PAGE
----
As president and CEO, Laura Kaiser leads the Catholic not-for-profit health system serving communities across the Midwest through a robust and fully integrated health care delivery system. Since joining SSM Health in May 2017, Kaiser has been focused on ensuring patients and health plan members experience consistent exceptional care and service.
“When I was at Intermountain Healthcare, I wasn’t looking for a new opportunity,” Kaiser said. “A recruiter from SSM Health located me. Obviously, I was aware of SSM Health having grown up in St. Louis, and the mission and values-based model resonated with me. My personal values and those of SSM Health tie together – that was enormously appealing.”
Looking back on your first year, have you begun to settle in?
I don’t think I’ll ever feel settled because of the continued change in the industry, but I’m in a good place. I’ve been on a listening tour and learning curve with SSM Health over the past several months and we have a good trajectory.
Our team continues today with purposeful urgency. Our patients demand and deserve our very best every day, which means we need to move with purpose and do so with urgency.
How would you describe your organization?
We are a mission-based culture. If you were to ask any SSM Health employee, they would mention the mission that stems from our founders, the Franciscan Sisters of Mary. These were remarkable women, nuns that came from Germany to St. Louis and tackled significant health care problems head on. For example, in the 1800s, there was a small pox epidemic that put them at risk, but they served patients nonetheless, even though a number of them actually died. To this day, we are very grounded in our mission and where we’ve come from.
As it relates to quality, Sister Mary Jean Ryan, FSM, was SSM Health’s first president and CEO for 25 years. She felt very strongly about quality, diversity and the preservation of the earth. Those are things I also care greatly about.
Ultimately, our product, if you will, is patient care. We take care of people. When you do that in the context of our mission, it makes for a pretty powerful, positive environment where people are rowing together because it’s making a difference, which is something that’s bigger than all of us.
What is the purpose of the nonprofit drug venture?
We want to ensure there is a stable, safe and affordable supply of generic drugs for those we serve. The drugs that are generic should be affordable and accessible.
The idea behind this drug venture began while I was still at Intermountain Healthcare in Utah. Dan Liljenquist, Intermountain’s vice president of the enterprise initiative office, is behind the idea.
The generic drug company initiative includes: Utah-based Intermountain Healthcare, Michigan-based Trinity Health, Ascension and SSM Health. The Department of Veterans Affairs also is involved, serving as an advisor and in a collaborative capacity for the four core partners.
As you might expect, we’ve had overwhelming interest from all over the world. More than 70 health care systems have talked with us about their interest in participating in someway—so we are sorting through all of that.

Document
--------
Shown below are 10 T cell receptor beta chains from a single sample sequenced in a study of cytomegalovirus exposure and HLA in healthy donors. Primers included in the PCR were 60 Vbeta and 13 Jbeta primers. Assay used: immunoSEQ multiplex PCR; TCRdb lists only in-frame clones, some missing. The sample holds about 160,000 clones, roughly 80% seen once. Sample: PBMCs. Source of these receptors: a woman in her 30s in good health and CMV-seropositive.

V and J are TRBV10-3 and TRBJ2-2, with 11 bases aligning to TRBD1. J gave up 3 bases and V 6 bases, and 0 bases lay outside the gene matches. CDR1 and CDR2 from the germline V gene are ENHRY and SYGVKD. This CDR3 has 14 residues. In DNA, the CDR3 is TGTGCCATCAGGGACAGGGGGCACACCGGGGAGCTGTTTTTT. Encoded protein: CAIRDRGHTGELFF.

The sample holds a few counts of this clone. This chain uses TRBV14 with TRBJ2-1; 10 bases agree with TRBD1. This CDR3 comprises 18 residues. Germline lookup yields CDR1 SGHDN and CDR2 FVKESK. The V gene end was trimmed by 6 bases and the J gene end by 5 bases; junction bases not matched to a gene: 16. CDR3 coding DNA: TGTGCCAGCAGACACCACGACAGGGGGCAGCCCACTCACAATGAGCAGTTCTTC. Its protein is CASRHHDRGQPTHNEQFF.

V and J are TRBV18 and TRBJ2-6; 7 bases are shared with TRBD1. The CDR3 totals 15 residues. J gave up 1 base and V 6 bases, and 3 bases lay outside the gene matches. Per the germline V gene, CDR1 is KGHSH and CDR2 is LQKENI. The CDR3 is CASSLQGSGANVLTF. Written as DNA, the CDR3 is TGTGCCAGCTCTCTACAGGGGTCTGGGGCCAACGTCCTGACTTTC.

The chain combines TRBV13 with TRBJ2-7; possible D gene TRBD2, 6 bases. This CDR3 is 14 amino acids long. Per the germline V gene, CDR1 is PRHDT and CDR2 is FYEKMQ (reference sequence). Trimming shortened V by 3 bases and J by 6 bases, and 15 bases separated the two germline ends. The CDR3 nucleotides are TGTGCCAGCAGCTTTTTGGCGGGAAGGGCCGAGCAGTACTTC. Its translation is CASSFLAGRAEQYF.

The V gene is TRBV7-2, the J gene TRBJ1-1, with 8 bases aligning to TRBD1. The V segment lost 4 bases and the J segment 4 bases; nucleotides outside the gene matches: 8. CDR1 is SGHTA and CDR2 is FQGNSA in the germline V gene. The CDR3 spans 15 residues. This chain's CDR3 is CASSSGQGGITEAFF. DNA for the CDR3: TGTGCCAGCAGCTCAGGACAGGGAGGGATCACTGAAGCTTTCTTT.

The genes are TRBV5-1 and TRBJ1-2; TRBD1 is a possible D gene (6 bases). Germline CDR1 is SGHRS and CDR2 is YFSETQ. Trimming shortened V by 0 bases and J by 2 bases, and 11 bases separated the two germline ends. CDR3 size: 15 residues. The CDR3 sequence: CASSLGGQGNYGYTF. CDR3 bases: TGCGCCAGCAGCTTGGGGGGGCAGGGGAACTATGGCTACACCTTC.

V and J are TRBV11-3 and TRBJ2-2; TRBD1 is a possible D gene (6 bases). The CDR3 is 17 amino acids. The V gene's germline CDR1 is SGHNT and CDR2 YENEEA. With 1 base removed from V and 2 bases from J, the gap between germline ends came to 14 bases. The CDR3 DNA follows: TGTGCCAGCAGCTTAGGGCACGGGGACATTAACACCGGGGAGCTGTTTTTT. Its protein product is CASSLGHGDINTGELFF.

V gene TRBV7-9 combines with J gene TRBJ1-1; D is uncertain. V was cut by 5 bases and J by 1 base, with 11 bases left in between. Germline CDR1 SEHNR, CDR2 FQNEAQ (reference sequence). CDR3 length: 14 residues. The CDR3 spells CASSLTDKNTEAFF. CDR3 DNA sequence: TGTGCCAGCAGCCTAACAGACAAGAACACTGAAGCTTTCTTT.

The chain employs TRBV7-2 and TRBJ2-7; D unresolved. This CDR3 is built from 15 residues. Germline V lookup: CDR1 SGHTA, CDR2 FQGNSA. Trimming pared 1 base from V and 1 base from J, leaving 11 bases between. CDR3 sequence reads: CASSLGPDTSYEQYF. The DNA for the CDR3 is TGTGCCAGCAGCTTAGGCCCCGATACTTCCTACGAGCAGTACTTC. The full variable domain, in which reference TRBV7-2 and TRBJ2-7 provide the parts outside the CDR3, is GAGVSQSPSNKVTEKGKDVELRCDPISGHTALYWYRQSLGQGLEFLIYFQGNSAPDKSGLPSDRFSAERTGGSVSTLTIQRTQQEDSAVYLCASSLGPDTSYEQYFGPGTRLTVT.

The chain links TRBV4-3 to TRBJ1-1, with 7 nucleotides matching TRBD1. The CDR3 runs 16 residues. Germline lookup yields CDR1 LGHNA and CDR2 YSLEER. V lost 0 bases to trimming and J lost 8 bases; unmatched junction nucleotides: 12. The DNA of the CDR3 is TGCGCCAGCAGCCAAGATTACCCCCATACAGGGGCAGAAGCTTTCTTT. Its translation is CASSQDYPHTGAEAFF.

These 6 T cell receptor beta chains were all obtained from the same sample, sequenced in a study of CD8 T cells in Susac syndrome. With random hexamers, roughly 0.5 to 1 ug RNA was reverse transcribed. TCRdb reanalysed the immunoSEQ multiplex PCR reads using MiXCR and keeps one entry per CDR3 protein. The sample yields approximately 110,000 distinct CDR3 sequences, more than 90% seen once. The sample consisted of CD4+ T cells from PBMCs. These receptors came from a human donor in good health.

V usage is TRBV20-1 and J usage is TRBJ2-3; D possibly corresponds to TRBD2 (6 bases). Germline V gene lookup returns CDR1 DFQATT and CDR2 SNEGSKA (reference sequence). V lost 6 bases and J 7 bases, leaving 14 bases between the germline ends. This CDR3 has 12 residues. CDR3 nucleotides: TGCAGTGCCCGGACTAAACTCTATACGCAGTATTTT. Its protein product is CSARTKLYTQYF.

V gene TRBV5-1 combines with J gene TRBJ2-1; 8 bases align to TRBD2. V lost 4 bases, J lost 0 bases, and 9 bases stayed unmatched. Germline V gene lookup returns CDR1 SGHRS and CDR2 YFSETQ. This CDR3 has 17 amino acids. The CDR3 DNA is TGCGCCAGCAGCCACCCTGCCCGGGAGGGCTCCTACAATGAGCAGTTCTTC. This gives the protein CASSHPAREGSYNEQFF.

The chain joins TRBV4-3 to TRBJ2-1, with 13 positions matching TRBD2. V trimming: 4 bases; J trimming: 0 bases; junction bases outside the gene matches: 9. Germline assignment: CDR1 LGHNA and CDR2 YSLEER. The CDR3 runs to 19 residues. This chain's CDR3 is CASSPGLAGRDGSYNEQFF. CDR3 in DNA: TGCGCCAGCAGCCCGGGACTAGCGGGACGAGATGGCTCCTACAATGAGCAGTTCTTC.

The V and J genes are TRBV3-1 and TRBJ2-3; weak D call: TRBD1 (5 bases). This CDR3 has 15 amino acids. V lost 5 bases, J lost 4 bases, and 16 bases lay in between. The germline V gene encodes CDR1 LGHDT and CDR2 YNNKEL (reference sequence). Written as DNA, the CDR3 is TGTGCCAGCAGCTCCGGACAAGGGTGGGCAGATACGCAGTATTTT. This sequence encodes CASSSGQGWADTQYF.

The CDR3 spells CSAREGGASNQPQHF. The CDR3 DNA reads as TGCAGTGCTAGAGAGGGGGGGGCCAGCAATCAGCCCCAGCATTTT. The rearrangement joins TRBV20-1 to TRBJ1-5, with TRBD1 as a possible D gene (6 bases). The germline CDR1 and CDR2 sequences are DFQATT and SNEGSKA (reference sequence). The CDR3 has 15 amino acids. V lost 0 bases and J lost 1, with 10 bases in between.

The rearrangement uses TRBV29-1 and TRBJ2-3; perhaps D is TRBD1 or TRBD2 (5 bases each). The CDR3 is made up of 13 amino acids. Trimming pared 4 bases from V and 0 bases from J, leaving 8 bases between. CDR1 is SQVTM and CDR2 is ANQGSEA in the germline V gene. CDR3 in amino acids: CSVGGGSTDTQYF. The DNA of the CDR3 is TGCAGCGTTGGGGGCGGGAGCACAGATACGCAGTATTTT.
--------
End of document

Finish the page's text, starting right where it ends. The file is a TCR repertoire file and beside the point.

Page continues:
I’ve spoken to a number of different physicians who have told me their very real stories illustrating the problem we are trying to fix. One physician teared up as she recalled her dilemma of having to decide whether to prescribe an antibiotic that may work and the parents can afford or prescribe an antibiotic that will work, but the parents can’t afford. No one should have to make such a choice!
Are there plans for SSM Health to grow in the St. Louis region?
One of our key priorities is growth and partnerships. Although this is a relatively stable community in terms of population size, we still want to be sure we are providing the services that our patients need.
One of those examples is the investment we are making in Midtown in the new Prospect Yards neighborhood – also known as the SSM Health Saint Louis University Hospital campus. If you were to drive by the current hospital campus, you would see a giant hole in the ground because we are under construction with the replacement facility that will open in 2020.
The current Saint Louis University Hospital has served the community beautifully for many, many decades. I worked there while in graduate school back in the mid-80s. With this new campus, we are making a major investment in St. Louis, and we will continue to be mindful of other ways we can best serve in the community as health care continues to evolve.
How is SSM Health making an impact in the community?
I was raised to be of service. When it’s all said and done, it’s about having made a difference.
SSM Health serves its communities in many ways. In St. Louis, you may have heard of the WISH Center. It is the Women and Infant Substance Help Center, which provides comprehensive, high risk maternity care for women who are dependent on opioids and other drugs. The remarkable center is based at SSM Health St. Mary’s Hospital with our wonderful maternal fetal medicine physicians from SLUCare. It is the only facility of its kind in the St. Louis region, and it ensures that babies are born with the best chances for good health.
In addition, SSM Health is trying to do our part with the very real nationwide opioid crisis. If you haven’t read the book “Dreamland,” I strongly recommend it. It’s a real eye-opener in terms of understanding some of the roots of this crisis. At SSM Health, we are refining our opioid protocols to help people manage their very real pain without opioids and minimize the opportunity for addiction.
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